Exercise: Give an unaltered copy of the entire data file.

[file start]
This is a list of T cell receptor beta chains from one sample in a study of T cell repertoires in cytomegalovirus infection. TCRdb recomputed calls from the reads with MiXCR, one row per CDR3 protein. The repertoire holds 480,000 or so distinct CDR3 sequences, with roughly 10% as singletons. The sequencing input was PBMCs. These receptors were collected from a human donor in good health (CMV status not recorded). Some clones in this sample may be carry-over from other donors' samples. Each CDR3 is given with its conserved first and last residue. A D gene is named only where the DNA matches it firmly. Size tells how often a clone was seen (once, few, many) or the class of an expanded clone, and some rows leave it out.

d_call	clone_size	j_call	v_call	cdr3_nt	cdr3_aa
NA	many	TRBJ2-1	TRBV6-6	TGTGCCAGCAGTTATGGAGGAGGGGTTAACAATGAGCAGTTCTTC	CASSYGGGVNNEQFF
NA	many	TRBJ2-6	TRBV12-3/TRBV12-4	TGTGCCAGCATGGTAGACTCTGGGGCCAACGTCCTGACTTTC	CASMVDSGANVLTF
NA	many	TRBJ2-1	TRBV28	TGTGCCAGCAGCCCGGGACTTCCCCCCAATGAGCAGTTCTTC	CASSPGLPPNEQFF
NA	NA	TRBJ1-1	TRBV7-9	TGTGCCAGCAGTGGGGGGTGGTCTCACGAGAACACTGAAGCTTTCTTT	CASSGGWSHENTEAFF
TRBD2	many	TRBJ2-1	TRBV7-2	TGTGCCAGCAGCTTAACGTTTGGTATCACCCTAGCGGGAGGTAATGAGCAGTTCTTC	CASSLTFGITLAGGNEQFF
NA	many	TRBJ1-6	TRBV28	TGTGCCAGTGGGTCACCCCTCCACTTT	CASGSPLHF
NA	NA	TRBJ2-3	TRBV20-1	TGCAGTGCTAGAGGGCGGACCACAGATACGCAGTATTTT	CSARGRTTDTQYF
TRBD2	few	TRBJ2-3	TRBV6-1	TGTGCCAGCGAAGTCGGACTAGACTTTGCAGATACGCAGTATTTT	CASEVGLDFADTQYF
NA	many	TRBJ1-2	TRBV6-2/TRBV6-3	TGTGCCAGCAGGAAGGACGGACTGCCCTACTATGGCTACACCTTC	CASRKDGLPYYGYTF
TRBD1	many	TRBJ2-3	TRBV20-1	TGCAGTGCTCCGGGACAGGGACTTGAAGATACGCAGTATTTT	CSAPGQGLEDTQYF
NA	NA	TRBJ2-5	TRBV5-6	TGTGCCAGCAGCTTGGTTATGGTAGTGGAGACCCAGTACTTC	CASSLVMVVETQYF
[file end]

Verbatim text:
This is a list of T cell receptor beta chains from one sample in a study of T cell repertoires in cytomegalovirus infection. TCRdb recomputed calls from the reads with MiXCR, one row per CDR3 protein. The repertoire holds 480,000 or so distinct CDR3 sequences, with roughly 10% as singletons. The sequencing input was PBMCs. These receptors were collected from a human donor in good health (CMV status not recorded). Some clones in this sample may be carry-over from other donors' samples. Each CDR3 is given with its conserved first and last residue. A D gene is named only where the DNA matches it firmly. Size tells how often a clone was seen (once, few, many) or the class of an expanded clone, and some rows leave it out.

d_call	clone_size	j_call	v_call	cdr3_nt	cdr3_aa
NA	many	TRBJ2-1	TRBV6-6	TGTGCCAGCAGTTATGGAGGAGGGGTTAACAATGAGCAGTTCTTC	CASSYGGGVNNEQFF
NA	many	TRBJ2-6	TRBV12-3/TRBV12-4	TGTGCCAGCATGGTAGACTCTGGGGCCAACGTCCTGACTTTC	CASMVDSGANVLTF
NA	many	TRBJ2-1	TRBV28	TGTGCCAGCAGCCCGGGACTTCCCCCCAATGAGCAGTTCTTC	CASSPGLPPNEQFF
NA	NA	TRBJ1-1	TRBV7-9	TGTGCCAGCAGTGGGGGGTGGTCTCACGAGAACACTGAAGCTTTCTTT	CASSGGWSHENTEAFF
TRBD2	many	TRBJ2-1	TRBV7-2	TGTGCCAGCAGCTTAACGTTTGGTATCACCCTAGCGGGAGGTAATGAGCAGTTCTTC	CASSLTFGITLAGGNEQFF
NA	many	TRBJ1-6	TRBV28	TGTGCCAGTGGGTCACCCCTCCACTTT	CASGSPLHF
NA	NA	TRBJ2-3	TRBV20-1	TGCAGTGCTAGAGGGCGGACCACAGATACGCAGTATTTT	CSARGRTTDTQYF
TRBD2	few	TRBJ2-3	TRBV6-1	TGTGCCAGCGAAGTCGGACTAGACTTTGCAGATACGCAGTATTTT	CASEVGLDFADTQYF
NA	many	TRBJ1-2	TRBV6-2/TRBV6-3	TGTGCCAGCAGGAAGGACGGACTGCCCTACTATGGCTACACCTTC	CASRKDGLPYYGYTF
TRBD1	many	TRBJ2-3	TRBV20-1	TGCAGTGCTCCGGGACAGGGACTTGAAGATACGCAGTATTTT	CSAPGQGLEDTQYF
NA	NA	TRBJ2-5	TRBV5-6	TGTGCCAGCAGCTTGGTTATGGTAGTGGAGACCCAGTACTTC	CASSLVMVVETQYF